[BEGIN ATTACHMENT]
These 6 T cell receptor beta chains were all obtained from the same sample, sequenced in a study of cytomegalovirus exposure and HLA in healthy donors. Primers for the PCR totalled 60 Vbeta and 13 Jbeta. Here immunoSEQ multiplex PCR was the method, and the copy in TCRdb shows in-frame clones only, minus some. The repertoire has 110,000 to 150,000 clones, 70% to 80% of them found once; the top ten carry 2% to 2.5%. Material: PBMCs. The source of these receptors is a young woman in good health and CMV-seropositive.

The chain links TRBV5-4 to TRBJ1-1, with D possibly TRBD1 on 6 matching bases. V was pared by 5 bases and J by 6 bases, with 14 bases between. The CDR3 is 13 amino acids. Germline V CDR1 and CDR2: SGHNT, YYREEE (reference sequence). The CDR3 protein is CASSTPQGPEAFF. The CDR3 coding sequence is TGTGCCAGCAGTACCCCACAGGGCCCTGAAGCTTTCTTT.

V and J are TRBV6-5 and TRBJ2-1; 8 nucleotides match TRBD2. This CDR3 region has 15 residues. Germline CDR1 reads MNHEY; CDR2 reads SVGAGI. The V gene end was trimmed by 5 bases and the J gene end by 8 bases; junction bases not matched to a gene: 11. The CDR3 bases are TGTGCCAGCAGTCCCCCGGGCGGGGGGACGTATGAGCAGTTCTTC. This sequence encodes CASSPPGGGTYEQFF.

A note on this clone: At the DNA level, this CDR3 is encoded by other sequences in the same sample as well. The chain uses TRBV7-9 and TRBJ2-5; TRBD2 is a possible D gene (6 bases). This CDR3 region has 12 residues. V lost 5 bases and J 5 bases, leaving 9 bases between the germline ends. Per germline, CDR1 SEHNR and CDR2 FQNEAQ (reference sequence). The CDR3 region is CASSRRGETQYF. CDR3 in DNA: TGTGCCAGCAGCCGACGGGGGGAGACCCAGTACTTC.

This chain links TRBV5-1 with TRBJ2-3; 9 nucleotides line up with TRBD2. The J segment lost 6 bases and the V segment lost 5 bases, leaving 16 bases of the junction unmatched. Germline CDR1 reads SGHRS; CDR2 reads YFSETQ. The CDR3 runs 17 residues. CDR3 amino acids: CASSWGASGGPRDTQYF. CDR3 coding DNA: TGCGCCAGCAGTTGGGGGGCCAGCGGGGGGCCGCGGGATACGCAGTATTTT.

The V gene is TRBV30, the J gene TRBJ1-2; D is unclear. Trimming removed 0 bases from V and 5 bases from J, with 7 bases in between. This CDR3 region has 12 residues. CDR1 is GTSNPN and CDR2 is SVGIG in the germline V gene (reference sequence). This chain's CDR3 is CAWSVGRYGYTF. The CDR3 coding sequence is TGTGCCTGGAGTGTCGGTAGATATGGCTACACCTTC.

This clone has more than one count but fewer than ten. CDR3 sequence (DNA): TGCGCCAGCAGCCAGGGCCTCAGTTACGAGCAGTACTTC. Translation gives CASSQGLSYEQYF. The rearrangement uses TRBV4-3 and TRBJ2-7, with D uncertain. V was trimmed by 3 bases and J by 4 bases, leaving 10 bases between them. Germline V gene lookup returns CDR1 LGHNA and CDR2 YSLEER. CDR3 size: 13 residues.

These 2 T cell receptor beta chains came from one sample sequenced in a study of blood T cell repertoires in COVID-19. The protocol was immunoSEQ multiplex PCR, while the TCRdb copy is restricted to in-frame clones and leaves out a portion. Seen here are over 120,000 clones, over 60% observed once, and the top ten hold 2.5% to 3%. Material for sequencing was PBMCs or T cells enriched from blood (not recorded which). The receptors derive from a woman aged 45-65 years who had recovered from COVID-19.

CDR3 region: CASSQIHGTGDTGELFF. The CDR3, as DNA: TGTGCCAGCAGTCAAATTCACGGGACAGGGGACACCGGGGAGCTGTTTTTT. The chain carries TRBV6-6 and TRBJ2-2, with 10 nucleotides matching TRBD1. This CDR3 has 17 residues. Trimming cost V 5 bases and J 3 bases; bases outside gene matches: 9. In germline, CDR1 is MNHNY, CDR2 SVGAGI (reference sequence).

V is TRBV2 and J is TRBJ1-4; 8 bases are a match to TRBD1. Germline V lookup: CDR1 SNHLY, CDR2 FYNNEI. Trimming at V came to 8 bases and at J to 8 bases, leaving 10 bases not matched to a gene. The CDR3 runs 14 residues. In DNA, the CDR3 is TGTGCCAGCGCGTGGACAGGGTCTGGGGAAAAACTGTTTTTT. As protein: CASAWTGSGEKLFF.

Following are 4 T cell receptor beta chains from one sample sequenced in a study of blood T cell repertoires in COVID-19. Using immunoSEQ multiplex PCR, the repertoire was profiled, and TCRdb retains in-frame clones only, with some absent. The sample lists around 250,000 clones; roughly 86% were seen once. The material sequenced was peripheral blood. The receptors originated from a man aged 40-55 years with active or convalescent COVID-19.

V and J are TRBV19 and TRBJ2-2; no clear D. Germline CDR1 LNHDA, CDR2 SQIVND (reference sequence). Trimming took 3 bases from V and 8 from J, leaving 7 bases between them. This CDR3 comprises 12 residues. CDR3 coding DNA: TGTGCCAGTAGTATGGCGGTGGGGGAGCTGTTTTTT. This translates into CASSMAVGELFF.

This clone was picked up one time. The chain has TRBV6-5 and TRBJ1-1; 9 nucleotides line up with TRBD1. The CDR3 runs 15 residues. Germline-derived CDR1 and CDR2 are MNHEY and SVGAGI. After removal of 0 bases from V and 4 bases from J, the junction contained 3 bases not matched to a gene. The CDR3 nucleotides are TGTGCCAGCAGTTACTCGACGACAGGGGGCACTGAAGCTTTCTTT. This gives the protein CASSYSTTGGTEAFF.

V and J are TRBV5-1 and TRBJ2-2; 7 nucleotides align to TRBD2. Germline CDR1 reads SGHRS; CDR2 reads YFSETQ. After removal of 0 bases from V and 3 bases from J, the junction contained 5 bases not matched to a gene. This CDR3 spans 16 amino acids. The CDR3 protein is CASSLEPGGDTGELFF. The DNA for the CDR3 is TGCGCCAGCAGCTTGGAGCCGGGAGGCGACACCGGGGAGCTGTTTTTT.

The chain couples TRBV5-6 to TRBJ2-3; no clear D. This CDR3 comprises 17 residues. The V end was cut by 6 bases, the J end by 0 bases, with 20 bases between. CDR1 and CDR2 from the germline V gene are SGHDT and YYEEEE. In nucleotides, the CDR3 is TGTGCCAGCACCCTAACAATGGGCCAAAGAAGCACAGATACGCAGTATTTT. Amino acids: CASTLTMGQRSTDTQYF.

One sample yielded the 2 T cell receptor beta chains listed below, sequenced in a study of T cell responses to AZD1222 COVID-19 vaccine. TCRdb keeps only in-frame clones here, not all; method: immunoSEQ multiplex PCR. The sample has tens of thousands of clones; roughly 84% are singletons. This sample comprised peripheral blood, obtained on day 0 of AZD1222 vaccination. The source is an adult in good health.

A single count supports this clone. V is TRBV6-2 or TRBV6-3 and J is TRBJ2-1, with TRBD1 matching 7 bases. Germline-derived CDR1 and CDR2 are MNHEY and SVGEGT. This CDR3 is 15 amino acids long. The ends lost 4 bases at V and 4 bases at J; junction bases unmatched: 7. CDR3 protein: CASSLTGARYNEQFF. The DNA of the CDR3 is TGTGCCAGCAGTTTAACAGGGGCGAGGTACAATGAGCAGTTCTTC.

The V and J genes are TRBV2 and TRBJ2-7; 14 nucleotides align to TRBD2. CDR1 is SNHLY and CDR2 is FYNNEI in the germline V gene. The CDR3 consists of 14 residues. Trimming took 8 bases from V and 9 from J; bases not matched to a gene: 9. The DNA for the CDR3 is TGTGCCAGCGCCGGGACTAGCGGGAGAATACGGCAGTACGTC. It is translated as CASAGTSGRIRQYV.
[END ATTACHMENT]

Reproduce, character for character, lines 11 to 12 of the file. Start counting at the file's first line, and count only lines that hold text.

Following are 4 T cell receptor beta chains from one sample sequenced in a study of blood T cell repertoires in COVID-19. Using immunoSEQ multiplex PCR, the repertoire was profiled, and TCRdb retains in-frame clones only, with some absent. The sample lists around 250,000 clones; roughly 86% were seen once. The material sequenced was peripheral blood. The receptors originated from a man aged 40-55 years with active or convalescent COVID-19.

V and J are TRBV19 and TRBJ2-2; no clear D. Germline CDR1 LNHDA, CDR2 SQIVND (reference sequence). Trimming took 3 bases from V and 8 from J, leaving 7 bases between them. This CDR3 comprises 12 residues. CDR3 coding DNA: TGTGCCAGTAGTATGGCGGTGGGGGAGCTGTTTTTT. This translates into CASSMAVGELFF.